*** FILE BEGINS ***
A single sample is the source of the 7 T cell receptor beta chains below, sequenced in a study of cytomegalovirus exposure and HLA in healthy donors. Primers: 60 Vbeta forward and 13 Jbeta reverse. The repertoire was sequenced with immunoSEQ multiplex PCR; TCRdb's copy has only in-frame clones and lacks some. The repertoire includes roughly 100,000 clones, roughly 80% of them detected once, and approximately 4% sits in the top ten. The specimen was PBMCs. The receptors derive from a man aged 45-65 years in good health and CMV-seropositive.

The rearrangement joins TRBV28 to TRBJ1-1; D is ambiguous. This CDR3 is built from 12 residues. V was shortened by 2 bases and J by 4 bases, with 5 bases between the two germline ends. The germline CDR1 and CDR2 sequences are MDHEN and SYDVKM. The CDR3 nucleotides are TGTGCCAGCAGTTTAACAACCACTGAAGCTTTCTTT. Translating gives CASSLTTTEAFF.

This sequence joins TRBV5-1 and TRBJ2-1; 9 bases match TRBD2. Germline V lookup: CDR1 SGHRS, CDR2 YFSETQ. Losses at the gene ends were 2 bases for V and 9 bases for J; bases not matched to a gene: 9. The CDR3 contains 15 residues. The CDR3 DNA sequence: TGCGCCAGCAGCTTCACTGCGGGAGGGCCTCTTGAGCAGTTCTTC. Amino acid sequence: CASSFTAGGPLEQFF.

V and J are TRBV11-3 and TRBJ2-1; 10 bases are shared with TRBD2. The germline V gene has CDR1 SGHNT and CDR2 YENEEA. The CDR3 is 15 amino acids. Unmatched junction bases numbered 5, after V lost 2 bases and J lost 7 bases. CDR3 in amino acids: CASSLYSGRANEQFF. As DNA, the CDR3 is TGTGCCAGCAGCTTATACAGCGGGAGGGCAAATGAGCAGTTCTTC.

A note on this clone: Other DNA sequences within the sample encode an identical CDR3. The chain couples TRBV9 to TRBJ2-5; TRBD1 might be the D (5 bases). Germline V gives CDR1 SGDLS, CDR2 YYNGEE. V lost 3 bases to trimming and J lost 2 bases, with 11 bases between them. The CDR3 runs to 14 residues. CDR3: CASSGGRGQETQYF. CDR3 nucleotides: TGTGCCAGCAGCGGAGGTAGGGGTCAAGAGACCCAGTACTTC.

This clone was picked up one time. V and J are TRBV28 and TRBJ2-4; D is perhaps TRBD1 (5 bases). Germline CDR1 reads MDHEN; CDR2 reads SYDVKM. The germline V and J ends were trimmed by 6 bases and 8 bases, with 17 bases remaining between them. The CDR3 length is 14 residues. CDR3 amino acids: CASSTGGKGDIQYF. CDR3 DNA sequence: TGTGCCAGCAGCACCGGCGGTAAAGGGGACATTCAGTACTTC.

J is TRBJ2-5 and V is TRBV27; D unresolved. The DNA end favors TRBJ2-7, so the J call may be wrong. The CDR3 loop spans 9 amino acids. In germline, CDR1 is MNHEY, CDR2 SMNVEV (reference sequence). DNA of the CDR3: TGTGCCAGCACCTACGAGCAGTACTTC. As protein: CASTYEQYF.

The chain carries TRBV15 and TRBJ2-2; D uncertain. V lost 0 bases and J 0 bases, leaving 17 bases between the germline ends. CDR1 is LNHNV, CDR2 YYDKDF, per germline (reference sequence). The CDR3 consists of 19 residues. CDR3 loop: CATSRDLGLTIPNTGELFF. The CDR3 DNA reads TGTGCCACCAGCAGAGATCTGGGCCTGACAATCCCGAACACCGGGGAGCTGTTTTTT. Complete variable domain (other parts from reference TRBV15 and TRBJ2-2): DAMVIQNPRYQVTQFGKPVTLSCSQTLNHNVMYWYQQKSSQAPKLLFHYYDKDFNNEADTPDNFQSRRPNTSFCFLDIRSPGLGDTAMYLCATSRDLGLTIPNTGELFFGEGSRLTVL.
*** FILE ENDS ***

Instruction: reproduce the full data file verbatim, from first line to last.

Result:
A single sample is the source of the 7 T cell receptor beta chains below, sequenced in a study of cytomegalovirus exposure and HLA in healthy donors. Primers: 60 Vbeta forward and 13 Jbeta reverse. The repertoire was sequenced with immunoSEQ multiplex PCR; TCRdb's copy has only in-frame clones and lacks some. The repertoire includes roughly 100,000 clones, roughly 80% of them detected once, and approximately 4% sits in the top ten. The specimen was PBMCs. The receptors derive from a man aged 45-65 years in good health and CMV-seropositive.

The rearrangement joins TRBV28 to TRBJ1-1; D is ambiguous. This CDR3 is built from 12 residues. V was shortened by 2 bases and J by 4 bases, with 5 bases between the two germline ends. The germline CDR1 and CDR2 sequences are MDHEN and SYDVKM. The CDR3 nucleotides are TGTGCCAGCAGTTTAACAACCACTGAAGCTTTCTTT. Translating gives CASSLTTTEAFF.

This sequence joins TRBV5-1 and TRBJ2-1; 9 bases match TRBD2. Germline V lookup: CDR1 SGHRS, CDR2 YFSETQ. Losses at the gene ends were 2 bases for V and 9 bases for J; bases not matched to a gene: 9. The CDR3 contains 15 residues. The CDR3 DNA sequence: TGCGCCAGCAGCTTCACTGCGGGAGGGCCTCTTGAGCAGTTCTTC. Amino acid sequence: CASSFTAGGPLEQFF.

V and J are TRBV11-3 and TRBJ2-1; 10 bases are shared with TRBD2. The germline V gene has CDR1 SGHNT and CDR2 YENEEA. The CDR3 is 15 amino acids. Unmatched junction bases numbered 5, after V lost 2 bases and J lost 7 bases. CDR3 in amino acids: CASSLYSGRANEQFF. As DNA, the CDR3 is TGTGCCAGCAGCTTATACAGCGGGAGGGCAAATGAGCAGTTCTTC.

A note on this clone: Other DNA sequences within the sample encode an identical CDR3. The chain couples TRBV9 to TRBJ2-5; TRBD1 might be the D (5 bases). Germline V gives CDR1 SGDLS, CDR2 YYNGEE. V lost 3 bases to trimming and J lost 2 bases, with 11 bases between them. The CDR3 runs to 14 residues. CDR3: CASSGGRGQETQYF. CDR3 nucleotides: TGTGCCAGCAGCGGAGGTAGGGGTCAAGAGACCCAGTACTTC.

This clone was picked up one time. V and J are TRBV28 and TRBJ2-4; D is perhaps TRBD1 (5 bases). Germline CDR1 reads MDHEN; CDR2 reads SYDVKM. The germline V and J ends were trimmed by 6 bases and 8 bases, with 17 bases remaining between them. The CDR3 length is 14 residues. CDR3 amino acids: CASSTGGKGDIQYF. CDR3 DNA sequence: TGTGCCAGCAGCACCGGCGGTAAAGGGGACATTCAGTACTTC.

J is TRBJ2-5 and V is TRBV27; D unresolved. The DNA end favors TRBJ2-7, so the J call may be wrong. The CDR3 loop spans 9 amino acids. In germline, CDR1 is MNHEY, CDR2 SMNVEV (reference sequence). DNA of the CDR3: TGTGCCAGCACCTACGAGCAGTACTTC. As protein: CASTYEQYF.

The chain carries TRBV15 and TRBJ2-2; D uncertain. V lost 0 bases and J 0 bases, leaving 17 bases between the germline ends. CDR1 is LNHNV, CDR2 YYDKDF, per germline (reference sequence). The CDR3 consists of 19 residues. CDR3 loop: CATSRDLGLTIPNTGELFF. The CDR3 DNA reads TGTGCCACCAGCAGAGATCTGGGCCTGACAATCCCGAACACCGGGGAGCTGTTTTTT. Complete variable domain (other parts from reference TRBV15 and TRBJ2-2): DAMVIQNPRYQVTQFGKPVTLSCSQTLNHNVMYWYQQKSSQAPKLLFHYYDKDFNNEADTPDNFQSRRPNTSFCFLDIRSPGLGDTAMYLCATSRDLGLTIPNTGELFFGEGSRLTVL.